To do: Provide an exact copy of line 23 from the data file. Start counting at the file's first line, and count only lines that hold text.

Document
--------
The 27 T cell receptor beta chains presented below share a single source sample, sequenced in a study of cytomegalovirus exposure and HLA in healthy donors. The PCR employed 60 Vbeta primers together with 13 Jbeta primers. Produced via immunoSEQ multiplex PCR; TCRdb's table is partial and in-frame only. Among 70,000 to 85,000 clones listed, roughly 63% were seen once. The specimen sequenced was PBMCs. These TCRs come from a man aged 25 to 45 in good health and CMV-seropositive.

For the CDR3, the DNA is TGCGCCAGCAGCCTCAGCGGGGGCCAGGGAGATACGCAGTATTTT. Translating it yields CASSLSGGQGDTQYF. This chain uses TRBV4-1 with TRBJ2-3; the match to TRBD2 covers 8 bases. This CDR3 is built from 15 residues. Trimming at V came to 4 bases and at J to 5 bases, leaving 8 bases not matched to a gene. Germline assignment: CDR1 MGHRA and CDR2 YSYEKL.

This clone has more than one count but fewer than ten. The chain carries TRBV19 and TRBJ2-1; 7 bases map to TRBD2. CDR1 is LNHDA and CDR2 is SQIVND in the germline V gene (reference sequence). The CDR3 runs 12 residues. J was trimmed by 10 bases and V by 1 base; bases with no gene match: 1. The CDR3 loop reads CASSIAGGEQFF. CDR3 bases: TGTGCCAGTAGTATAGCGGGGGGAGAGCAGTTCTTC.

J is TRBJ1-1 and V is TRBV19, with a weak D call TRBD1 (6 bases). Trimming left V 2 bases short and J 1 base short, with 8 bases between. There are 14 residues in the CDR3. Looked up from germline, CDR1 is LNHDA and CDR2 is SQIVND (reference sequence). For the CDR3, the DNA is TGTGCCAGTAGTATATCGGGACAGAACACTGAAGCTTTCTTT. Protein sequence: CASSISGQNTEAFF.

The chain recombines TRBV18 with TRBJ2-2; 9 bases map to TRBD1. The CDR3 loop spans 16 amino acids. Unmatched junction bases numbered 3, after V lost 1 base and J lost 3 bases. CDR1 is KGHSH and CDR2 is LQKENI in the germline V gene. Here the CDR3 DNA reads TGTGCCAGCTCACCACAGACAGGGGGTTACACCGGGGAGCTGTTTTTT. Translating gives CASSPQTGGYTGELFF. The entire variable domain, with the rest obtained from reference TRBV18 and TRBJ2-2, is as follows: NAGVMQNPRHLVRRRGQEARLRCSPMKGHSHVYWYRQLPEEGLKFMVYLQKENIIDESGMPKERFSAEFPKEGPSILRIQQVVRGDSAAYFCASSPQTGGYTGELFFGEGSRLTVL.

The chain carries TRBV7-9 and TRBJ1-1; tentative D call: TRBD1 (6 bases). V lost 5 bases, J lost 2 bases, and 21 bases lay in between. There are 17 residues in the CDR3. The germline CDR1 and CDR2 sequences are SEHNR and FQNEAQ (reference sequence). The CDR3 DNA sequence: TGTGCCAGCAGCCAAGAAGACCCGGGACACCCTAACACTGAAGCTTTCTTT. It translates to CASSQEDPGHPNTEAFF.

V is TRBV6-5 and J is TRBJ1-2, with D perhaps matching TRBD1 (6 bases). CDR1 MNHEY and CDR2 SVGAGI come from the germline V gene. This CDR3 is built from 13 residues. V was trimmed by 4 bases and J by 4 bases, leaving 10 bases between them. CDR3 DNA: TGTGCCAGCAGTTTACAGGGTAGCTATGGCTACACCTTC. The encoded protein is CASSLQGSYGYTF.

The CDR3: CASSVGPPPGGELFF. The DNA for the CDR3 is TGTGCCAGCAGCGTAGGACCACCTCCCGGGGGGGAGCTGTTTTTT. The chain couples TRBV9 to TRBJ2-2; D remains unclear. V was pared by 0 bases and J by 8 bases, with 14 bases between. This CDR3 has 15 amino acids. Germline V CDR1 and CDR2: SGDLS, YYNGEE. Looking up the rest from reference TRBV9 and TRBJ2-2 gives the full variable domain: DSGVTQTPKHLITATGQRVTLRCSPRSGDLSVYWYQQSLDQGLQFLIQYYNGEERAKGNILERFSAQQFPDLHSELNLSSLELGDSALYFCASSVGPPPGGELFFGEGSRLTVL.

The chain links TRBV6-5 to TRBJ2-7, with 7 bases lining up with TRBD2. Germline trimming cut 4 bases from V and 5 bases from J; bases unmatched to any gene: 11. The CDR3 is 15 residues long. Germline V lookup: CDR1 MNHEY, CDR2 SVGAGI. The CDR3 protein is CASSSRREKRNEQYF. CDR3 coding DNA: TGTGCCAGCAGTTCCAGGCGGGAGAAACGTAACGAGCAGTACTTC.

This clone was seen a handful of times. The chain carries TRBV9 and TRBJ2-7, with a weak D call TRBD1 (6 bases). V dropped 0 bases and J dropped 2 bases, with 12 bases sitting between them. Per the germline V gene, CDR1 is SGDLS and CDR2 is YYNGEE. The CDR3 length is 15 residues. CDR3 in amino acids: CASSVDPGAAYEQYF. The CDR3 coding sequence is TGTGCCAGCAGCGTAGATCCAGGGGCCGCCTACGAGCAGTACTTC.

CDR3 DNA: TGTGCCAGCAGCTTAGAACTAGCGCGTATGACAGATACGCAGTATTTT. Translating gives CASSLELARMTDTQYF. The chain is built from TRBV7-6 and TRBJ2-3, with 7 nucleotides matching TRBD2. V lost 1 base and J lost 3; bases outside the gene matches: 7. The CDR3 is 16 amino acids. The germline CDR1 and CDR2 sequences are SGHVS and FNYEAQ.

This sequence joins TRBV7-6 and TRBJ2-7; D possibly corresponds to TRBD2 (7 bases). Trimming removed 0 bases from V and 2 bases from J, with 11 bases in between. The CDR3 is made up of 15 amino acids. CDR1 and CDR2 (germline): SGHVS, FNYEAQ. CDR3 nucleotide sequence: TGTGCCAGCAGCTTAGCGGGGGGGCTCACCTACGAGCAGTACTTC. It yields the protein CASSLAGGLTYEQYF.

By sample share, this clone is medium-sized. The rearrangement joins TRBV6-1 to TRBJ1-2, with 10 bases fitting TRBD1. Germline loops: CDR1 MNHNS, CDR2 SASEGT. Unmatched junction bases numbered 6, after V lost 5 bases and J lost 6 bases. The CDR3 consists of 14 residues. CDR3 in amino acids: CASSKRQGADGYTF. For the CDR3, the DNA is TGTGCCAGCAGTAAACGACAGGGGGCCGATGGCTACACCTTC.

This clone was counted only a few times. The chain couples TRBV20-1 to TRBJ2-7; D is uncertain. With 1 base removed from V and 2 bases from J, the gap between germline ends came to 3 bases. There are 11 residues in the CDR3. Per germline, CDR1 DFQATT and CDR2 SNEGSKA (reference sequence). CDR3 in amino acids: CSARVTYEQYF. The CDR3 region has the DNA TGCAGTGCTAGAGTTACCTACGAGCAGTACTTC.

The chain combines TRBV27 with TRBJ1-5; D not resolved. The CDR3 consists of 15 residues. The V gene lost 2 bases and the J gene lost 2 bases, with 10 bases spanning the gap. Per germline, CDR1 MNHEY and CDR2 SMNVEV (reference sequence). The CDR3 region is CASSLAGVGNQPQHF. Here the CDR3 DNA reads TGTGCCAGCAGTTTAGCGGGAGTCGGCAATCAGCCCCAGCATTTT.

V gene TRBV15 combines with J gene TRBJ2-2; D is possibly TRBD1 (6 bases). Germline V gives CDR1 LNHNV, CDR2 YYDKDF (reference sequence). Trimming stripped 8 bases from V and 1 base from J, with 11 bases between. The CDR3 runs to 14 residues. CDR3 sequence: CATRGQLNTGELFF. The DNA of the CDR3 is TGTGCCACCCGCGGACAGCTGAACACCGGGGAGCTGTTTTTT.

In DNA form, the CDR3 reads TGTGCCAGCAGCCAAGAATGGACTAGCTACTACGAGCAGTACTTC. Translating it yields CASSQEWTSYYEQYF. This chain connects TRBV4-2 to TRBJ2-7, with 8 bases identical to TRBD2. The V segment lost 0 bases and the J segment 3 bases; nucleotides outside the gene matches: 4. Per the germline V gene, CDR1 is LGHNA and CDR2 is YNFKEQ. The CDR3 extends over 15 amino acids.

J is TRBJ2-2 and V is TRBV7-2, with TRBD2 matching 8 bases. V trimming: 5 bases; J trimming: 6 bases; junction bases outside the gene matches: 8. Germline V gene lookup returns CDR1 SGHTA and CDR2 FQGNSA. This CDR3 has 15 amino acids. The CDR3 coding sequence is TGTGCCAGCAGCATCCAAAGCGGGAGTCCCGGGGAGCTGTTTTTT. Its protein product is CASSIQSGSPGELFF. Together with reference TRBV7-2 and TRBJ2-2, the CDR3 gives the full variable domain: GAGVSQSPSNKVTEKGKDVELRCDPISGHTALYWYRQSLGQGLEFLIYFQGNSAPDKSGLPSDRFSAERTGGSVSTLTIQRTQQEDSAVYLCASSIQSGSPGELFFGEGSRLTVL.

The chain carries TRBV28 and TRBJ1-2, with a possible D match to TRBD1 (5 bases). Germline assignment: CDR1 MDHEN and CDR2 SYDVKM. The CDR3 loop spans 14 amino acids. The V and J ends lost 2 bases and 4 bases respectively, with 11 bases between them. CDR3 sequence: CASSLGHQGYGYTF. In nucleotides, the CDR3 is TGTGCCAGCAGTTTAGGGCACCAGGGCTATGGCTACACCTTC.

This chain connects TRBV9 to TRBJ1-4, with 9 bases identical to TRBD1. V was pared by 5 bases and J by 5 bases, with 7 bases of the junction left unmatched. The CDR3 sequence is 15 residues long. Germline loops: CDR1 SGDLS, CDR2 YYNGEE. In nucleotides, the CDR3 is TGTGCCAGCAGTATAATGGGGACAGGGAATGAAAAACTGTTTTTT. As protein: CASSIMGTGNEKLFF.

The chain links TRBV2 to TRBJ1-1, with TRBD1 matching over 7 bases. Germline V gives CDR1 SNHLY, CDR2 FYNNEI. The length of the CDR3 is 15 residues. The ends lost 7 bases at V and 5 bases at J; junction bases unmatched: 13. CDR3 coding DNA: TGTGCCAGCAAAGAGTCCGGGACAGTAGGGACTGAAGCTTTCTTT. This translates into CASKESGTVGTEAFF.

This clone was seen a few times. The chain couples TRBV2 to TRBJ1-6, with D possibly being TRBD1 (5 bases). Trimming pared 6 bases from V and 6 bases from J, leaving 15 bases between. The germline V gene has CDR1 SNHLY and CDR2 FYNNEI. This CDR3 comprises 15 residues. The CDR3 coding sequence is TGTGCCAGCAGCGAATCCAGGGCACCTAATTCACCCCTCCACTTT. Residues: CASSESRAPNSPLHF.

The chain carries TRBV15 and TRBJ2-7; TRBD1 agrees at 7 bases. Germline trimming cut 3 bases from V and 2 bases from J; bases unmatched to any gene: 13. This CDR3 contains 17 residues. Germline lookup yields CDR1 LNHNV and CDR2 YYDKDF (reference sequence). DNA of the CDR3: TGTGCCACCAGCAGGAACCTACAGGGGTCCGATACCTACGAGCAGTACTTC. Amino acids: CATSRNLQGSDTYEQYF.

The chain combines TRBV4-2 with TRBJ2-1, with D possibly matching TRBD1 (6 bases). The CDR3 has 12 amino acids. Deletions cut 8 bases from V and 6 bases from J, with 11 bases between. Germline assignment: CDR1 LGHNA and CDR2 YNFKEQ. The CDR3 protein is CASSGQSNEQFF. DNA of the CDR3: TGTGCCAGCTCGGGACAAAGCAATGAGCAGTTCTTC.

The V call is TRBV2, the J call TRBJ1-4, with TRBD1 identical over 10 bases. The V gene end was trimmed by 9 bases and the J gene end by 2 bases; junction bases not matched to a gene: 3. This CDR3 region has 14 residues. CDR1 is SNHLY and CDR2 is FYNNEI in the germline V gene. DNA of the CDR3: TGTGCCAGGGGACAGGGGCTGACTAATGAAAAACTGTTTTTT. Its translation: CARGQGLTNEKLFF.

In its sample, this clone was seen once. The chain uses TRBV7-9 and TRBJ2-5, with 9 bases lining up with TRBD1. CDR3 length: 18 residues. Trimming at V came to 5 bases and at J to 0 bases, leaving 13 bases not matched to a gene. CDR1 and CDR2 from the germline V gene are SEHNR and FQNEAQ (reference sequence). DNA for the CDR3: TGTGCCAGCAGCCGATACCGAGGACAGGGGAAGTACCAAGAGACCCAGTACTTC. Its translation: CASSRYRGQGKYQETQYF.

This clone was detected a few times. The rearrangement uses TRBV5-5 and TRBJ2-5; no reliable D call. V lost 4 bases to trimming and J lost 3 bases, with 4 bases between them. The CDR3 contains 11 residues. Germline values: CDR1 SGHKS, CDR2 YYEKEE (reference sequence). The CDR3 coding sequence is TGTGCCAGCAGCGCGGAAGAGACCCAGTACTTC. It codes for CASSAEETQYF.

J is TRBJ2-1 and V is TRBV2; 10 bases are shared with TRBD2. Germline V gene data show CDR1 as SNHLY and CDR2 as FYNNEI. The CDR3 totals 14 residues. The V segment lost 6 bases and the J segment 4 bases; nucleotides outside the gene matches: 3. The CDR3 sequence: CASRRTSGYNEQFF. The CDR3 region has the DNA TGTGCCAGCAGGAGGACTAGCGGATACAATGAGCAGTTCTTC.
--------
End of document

The chain carries TRBV15 and TRBJ2-7; TRBD1 agrees at 7 bases. Germline trimming cut 3 bases from V and 2 bases from J; bases unmatched to any gene: 13. This CDR3 contains 17 residues. Germline lookup yields CDR1 LNHNV and CDR2 YYDKDF (reference sequence). DNA of the CDR3: TGTGCCACCAGCAGGAACCTACAGGGGTCCGATACCTACGAGCAGTACTTC. Amino acids: CATSRNLQGSDTYEQYF.